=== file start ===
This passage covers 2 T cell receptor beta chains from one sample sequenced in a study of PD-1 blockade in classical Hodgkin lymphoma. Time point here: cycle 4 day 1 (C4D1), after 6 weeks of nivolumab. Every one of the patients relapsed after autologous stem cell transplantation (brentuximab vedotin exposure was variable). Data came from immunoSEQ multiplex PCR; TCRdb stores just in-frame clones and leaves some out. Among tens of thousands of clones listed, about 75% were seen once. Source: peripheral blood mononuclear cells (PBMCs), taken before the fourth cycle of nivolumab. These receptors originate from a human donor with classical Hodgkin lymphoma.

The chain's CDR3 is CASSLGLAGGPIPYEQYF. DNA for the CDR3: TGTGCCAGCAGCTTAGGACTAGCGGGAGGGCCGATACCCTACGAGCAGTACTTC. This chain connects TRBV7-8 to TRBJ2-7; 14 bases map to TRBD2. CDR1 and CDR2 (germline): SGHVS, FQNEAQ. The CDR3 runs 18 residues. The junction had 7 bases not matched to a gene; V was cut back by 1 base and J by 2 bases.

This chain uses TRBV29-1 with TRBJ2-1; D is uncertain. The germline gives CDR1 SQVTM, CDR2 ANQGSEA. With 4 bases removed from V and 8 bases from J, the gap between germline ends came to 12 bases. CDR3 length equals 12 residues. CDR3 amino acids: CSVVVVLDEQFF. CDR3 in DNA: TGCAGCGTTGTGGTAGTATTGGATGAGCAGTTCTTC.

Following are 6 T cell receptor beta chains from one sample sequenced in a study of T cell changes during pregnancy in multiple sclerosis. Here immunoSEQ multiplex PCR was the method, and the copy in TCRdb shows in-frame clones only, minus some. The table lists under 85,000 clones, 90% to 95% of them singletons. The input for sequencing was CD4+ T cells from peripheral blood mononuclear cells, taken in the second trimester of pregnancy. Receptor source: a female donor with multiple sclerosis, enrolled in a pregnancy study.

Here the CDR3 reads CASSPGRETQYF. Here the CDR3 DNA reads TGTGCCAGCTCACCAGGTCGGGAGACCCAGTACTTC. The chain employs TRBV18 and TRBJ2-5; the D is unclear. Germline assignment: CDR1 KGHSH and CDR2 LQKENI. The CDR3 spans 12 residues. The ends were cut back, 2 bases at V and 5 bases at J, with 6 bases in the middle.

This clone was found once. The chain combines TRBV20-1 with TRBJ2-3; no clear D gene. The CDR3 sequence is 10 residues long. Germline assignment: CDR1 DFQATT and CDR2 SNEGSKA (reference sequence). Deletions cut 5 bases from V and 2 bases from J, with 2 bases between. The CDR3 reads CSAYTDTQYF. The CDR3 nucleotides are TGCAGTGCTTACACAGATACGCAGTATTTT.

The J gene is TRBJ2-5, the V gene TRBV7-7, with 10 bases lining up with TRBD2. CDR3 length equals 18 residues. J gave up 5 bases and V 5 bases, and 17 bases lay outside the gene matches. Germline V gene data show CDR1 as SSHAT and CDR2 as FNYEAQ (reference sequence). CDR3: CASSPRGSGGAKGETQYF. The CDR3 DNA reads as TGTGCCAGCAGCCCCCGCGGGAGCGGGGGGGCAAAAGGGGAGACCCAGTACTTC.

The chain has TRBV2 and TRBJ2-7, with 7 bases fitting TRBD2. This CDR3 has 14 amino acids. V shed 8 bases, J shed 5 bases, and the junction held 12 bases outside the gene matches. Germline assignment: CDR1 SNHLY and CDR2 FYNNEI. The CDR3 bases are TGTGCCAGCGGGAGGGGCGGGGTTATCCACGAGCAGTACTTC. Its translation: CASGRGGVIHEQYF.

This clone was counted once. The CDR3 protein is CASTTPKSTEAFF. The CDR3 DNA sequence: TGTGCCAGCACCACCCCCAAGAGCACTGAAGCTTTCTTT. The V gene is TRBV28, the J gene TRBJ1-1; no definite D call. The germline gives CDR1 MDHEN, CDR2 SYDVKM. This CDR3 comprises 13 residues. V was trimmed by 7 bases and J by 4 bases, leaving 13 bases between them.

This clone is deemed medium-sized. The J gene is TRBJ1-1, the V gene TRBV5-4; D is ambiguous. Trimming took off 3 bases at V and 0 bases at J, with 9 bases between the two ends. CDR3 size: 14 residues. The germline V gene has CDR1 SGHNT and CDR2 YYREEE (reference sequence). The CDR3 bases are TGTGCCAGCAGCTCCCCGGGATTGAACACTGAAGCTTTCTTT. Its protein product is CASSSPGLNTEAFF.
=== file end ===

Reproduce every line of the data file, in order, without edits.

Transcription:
This passage covers 2 T cell receptor beta chains from one sample sequenced in a study of PD-1 blockade in classical Hodgkin lymphoma. Time point here: cycle 4 day 1 (C4D1), after 6 weeks of nivolumab. Every one of the patients relapsed after autologous stem cell transplantation (brentuximab vedotin exposure was variable). Data came from immunoSEQ multiplex PCR; TCRdb stores just in-frame clones and leaves some out. Among tens of thousands of clones listed, about 75% were seen once. Source: peripheral blood mononuclear cells (PBMCs), taken before the fourth cycle of nivolumab. These receptors originate from a human donor with classical Hodgkin lymphoma.

The chain's CDR3 is CASSLGLAGGPIPYEQYF. DNA for the CDR3: TGTGCCAGCAGCTTAGGACTAGCGGGAGGGCCGATACCCTACGAGCAGTACTTC. This chain connects TRBV7-8 to TRBJ2-7; 14 bases map to TRBD2. CDR1 and CDR2 (germline): SGHVS, FQNEAQ. The CDR3 runs 18 residues. The junction had 7 bases not matched to a gene; V was cut back by 1 base and J by 2 bases.

This chain uses TRBV29-1 with TRBJ2-1; D is uncertain. The germline gives CDR1 SQVTM, CDR2 ANQGSEA. With 4 bases removed from V and 8 bases from J, the gap between germline ends came to 12 bases. CDR3 length equals 12 residues. CDR3 amino acids: CSVVVVLDEQFF. CDR3 in DNA: TGCAGCGTTGTGGTAGTATTGGATGAGCAGTTCTTC.

Following are 6 T cell receptor beta chains from one sample sequenced in a study of T cell changes during pregnancy in multiple sclerosis. Here immunoSEQ multiplex PCR was the method, and the copy in TCRdb shows in-frame clones only, minus some. The table lists under 85,000 clones, 90% to 95% of them singletons. The input for sequencing was CD4+ T cells from peripheral blood mononuclear cells, taken in the second trimester of pregnancy. Receptor source: a female donor with multiple sclerosis, enrolled in a pregnancy study.

Here the CDR3 reads CASSPGRETQYF. Here the CDR3 DNA reads TGTGCCAGCTCACCAGGTCGGGAGACCCAGTACTTC. The chain employs TRBV18 and TRBJ2-5; the D is unclear. Germline assignment: CDR1 KGHSH and CDR2 LQKENI. The CDR3 spans 12 residues. The ends were cut back, 2 bases at V and 5 bases at J, with 6 bases in the middle.

This clone was found once. The chain combines TRBV20-1 with TRBJ2-3; no clear D gene. The CDR3 sequence is 10 residues long. Germline assignment: CDR1 DFQATT and CDR2 SNEGSKA (reference sequence). Deletions cut 5 bases from V and 2 bases from J, with 2 bases between. The CDR3 reads CSAYTDTQYF. The CDR3 nucleotides are TGCAGTGCTTACACAGATACGCAGTATTTT.

The J gene is TRBJ2-5, the V gene TRBV7-7, with 10 bases lining up with TRBD2. CDR3 length equals 18 residues. J gave up 5 bases and V 5 bases, and 17 bases lay outside the gene matches. Germline V gene data show CDR1 as SSHAT and CDR2 as FNYEAQ (reference sequence). CDR3: CASSPRGSGGAKGETQYF. The CDR3 DNA reads as TGTGCCAGCAGCCCCCGCGGGAGCGGGGGGGCAAAAGGGGAGACCCAGTACTTC.

The chain has TRBV2 and TRBJ2-7, with 7 bases fitting TRBD2. This CDR3 has 14 amino acids. V shed 8 bases, J shed 5 bases, and the junction held 12 bases outside the gene matches. Germline assignment: CDR1 SNHLY and CDR2 FYNNEI. The CDR3 bases are TGTGCCAGCGGGAGGGGCGGGGTTATCCACGAGCAGTACTTC. Its translation: CASGRGGVIHEQYF.

This clone was counted once. The CDR3 protein is CASTTPKSTEAFF. The CDR3 DNA sequence: TGTGCCAGCACCACCCCCAAGAGCACTGAAGCTTTCTTT. The V gene is TRBV28, the J gene TRBJ1-1; no definite D call. The germline gives CDR1 MDHEN, CDR2 SYDVKM. This CDR3 comprises 13 residues. V was trimmed by 7 bases and J by 4 bases, leaving 13 bases between them.

This clone is deemed medium-sized. The J gene is TRBJ1-1, the V gene TRBV5-4; D is ambiguous. Trimming took off 3 bases at V and 0 bases at J, with 9 bases between the two ends. CDR3 size: 14 residues. The germline V gene has CDR1 SGHNT and CDR2 YYREEE (reference sequence). The CDR3 bases are TGTGCCAGCAGCTCCCCGGGATTGAACACTGAAGCTTTCTTT. Its protein product is CASSSPGLNTEAFF.